Clear80° FULL FORECASTClear80° FULL FORECAST
Make us your home page
Instagram

Get the quickest, smartest news, analysis and photos from the Bucs game emailed to you shortly after the final whistle.

(View our Privacy Policy)

Highest of heights

U.S. coach Geno Auriemma jumps into the arms of first-time Olympian Brittney Griner, to Sylvia Fowles’ delight, after their 101-72 pasting of Spain.

Getty Images

U.S. coach Geno Auriemma jumps into the arms of first-time Olympian Brittney Griner, to Sylvia Fowles’ delight, after their 101-72 pasting of Spain.

RIO DE JANEIRO, Brazil — What must it be like to compete against these women, the dozen who make up the U.S. basketball team? They are tall and strong, quick and agile, skilled and fierce.

The Rio Olympics have been defined, understandably, by Katie Ledecky and Simone Biles, by Usain Bolt and Michael Phelps. The truth: No athletes in Rio have been more dominant and peerless than the American women who play basketball. "I'm in awe," guard Seimone Augustus said, "all the time when I look around — at everyone."

Don't forget that, even after the latest laugher, a 101-72 victory over Spain on Saturday that gave the U.S. women's team its sixth straight gold medal. The Americans have raised standards in almost every way, making them almost unreachable, what with their 49th consecutive Olympic victory.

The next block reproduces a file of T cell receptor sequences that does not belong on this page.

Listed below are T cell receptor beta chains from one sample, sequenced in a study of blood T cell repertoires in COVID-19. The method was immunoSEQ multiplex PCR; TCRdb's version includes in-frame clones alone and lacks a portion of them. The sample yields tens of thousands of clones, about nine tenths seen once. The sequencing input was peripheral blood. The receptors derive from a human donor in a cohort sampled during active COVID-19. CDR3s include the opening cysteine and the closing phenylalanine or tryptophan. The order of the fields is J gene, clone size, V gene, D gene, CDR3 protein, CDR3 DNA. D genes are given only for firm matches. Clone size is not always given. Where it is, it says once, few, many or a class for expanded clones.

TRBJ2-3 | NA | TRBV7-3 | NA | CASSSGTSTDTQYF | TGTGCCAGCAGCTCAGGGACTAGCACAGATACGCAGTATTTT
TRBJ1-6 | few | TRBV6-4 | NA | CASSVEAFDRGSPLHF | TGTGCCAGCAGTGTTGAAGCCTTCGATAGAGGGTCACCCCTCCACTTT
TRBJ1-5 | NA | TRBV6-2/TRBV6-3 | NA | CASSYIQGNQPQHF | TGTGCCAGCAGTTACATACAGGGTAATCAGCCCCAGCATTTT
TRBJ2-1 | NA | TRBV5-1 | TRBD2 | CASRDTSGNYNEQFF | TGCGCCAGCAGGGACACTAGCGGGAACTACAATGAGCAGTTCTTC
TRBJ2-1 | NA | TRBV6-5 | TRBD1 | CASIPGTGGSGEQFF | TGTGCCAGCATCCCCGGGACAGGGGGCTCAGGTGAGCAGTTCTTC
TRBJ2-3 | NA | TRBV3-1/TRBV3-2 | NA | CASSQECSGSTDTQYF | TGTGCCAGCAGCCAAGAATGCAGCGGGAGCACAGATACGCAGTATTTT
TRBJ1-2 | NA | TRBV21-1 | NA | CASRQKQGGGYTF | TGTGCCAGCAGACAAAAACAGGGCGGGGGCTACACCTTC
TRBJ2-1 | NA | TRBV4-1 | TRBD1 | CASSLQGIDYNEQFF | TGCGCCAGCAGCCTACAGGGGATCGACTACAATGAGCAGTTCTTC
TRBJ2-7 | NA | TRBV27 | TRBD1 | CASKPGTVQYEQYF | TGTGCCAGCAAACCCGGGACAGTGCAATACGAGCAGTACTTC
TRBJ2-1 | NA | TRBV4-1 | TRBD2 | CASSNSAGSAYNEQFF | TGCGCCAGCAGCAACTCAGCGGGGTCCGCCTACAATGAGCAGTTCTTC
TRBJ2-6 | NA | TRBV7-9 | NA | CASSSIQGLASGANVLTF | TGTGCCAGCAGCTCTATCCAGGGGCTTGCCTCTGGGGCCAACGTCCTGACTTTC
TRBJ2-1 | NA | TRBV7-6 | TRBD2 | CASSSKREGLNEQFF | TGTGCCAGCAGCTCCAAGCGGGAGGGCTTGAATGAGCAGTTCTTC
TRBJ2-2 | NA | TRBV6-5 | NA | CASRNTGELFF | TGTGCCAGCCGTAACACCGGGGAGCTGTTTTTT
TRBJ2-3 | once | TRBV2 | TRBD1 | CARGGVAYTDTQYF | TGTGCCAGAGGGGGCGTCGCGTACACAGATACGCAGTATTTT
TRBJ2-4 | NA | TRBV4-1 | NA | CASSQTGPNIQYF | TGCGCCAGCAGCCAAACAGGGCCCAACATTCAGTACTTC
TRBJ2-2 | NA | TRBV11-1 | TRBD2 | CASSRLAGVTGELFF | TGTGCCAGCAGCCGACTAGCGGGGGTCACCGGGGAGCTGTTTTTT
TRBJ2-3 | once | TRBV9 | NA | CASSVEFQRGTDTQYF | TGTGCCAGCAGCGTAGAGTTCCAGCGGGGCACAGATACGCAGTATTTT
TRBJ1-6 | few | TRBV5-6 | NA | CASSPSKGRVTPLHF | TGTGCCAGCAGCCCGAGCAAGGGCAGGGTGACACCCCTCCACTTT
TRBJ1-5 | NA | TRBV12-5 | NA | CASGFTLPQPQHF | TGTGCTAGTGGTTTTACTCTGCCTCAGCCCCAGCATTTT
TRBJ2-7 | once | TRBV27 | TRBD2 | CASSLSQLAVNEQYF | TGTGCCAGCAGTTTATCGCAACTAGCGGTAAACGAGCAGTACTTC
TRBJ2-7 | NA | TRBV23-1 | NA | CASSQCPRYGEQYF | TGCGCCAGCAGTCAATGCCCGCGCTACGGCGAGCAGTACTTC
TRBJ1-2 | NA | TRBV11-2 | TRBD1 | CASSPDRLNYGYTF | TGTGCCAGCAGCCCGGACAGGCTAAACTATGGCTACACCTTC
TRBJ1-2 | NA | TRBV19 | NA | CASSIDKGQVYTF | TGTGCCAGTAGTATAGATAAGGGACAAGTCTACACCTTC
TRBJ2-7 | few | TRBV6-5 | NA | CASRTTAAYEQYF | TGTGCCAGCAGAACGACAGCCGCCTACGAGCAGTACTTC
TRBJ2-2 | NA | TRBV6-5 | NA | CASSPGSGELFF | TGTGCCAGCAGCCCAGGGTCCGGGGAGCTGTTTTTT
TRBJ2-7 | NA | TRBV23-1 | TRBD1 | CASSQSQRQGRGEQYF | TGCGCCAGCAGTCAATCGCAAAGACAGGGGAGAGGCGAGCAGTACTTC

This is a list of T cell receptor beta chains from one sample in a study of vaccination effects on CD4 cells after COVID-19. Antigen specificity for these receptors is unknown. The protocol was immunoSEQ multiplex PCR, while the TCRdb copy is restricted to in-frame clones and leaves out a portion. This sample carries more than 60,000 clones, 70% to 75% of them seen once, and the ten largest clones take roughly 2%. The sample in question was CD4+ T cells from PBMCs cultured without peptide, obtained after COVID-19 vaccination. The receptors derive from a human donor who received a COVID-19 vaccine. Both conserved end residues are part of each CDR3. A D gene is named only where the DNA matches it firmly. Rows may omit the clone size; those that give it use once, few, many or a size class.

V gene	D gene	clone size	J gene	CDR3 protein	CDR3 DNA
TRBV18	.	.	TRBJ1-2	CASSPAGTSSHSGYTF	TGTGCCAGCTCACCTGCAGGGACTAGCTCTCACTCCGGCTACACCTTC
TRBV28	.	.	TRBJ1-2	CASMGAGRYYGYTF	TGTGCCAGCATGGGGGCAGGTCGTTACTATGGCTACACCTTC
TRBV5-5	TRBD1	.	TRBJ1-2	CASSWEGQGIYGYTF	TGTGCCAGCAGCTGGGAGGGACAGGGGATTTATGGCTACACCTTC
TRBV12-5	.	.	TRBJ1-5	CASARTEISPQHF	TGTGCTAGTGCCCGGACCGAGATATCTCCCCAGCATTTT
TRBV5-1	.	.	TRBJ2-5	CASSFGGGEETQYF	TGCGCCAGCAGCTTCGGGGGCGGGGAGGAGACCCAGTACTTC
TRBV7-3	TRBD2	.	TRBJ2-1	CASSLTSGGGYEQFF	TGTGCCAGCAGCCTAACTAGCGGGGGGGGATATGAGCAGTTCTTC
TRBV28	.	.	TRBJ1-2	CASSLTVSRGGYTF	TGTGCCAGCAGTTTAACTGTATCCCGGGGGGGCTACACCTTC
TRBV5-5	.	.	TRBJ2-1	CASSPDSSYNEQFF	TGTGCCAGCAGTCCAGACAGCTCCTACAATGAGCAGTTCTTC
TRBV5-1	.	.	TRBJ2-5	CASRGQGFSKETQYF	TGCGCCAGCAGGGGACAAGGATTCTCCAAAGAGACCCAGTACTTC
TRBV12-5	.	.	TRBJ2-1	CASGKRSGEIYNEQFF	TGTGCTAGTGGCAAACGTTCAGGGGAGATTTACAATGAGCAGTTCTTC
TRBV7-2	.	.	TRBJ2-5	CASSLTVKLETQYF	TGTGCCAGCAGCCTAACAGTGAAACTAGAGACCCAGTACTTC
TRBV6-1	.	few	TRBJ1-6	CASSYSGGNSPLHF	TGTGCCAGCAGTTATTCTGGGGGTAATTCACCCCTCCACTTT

"We just keep pushing it up higher and higher," Olympic rookie Brittney Griner said. "I don't know how high it can go up. We just want it to keep going up. We don't want it to go down — at all."

There are so many ways to demonstrate the dominance: The Americans won their eight games by an average of 31.5 points. They shot 58 percent from the floor; their opponents shot 37 percent. They outrebounded their opponents by an average 20.5 boards per game. No other team in Rio has delivered in such a fashion. Indeed, the discussion centers more around whether any team ever has.

"Right now, we're at a real high level," coach Geno Auriemma said. "We're at a real high level that maybe nobody's ever seen before. We're doing stuff that may never be done again."

Part of that is because of the women's basketball program's remarkable ability to seamlessly hand off responsibilities from generation to generation. In the 2004 Games, Sue Bird, Diana Taurasi and Tamika Catchings were bit players on a squad that featured some of the sport's legends: Sheryl Swoopes, Lisa Leslie and Dawn Staley.

"We saw them not care about points," Bird said. "Not care about rebounds. Not care about any stat on the stat sheet."

That, in turn, became the way Taurasi, Bird and Catchings played on the national team. Saturday, each won her fourth gold medal. As important, they showed the first-time Olympians — Griner, Breanna Stewart and Elena Delle Donne — what qualities it takes to succeed on the Olympic team.

"They set an example that today, I think, a lot of it is missing," Auriemma said. "There's a lot of entitlement out there in sports today. You have three Hall of Fame players that don't feel like they're entitled to anything. No matter what they've done, they show up every day and feel like they have to earn it."

Highest of heights 08/20/16 [Last modified: Saturday, August 20, 2016 10:09pm]
Photo reprints | Article reprints

© 2016 Tampa Bay Times

    

Join the discussion: Click to view comments, add yours

Loading...